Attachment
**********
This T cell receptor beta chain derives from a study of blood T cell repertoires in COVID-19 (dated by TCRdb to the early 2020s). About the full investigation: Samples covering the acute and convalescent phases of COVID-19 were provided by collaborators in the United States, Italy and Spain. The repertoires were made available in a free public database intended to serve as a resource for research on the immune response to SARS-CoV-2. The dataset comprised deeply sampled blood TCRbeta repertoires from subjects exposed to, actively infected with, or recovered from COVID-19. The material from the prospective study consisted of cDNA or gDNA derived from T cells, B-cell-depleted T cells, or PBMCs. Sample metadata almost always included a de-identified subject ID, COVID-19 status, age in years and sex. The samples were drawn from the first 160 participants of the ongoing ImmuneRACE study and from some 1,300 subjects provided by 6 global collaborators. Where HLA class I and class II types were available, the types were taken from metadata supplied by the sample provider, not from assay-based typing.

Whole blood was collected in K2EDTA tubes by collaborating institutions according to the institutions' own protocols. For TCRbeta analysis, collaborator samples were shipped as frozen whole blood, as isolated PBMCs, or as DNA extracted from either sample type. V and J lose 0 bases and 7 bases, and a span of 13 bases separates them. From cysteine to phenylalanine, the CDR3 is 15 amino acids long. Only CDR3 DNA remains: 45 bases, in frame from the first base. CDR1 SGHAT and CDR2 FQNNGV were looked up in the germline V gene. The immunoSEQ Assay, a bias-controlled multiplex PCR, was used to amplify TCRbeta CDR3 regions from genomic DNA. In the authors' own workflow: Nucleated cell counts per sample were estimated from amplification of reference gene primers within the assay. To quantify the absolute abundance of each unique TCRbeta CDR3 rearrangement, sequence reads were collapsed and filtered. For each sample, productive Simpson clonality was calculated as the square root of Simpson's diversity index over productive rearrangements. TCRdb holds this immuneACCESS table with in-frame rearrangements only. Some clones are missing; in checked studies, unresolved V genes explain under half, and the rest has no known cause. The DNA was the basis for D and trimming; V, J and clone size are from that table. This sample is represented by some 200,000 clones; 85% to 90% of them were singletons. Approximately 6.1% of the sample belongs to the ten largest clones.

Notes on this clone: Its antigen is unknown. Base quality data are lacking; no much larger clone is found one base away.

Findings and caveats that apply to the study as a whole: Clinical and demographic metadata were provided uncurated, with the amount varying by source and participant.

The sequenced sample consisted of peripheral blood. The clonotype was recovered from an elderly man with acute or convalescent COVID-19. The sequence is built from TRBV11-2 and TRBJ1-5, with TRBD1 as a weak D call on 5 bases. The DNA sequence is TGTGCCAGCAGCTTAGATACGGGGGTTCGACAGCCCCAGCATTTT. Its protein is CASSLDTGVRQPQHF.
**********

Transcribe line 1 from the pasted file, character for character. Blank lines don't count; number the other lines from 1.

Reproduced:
This T cell receptor beta chain derives from a study of blood T cell repertoires in COVID-19 (dated by TCRdb to the early 2020s). About the full investigation: Samples covering the acute and convalescent phases of COVID-19 were provided by collaborators in the United States, Italy and Spain. The repertoires were made available in a free public database intended to serve as a resource for research on the immune response to SARS-CoV-2. The dataset comprised deeply sampled blood TCRbeta repertoires from subjects exposed to, actively infected with, or recovered from COVID-19. The material from the prospective study consisted of cDNA or gDNA derived from T cells, B-cell-depleted T cells, or PBMCs. Sample metadata almost always included a de-identified subject ID, COVID-19 status, age in years and sex. The samples were drawn from the first 160 participants of the ongoing ImmuneRACE study and from some 1,300 subjects provided by 6 global collaborators. Where HLA class I and class II types were available, the types were taken from metadata supplied by the sample provider, not from assay-based typing.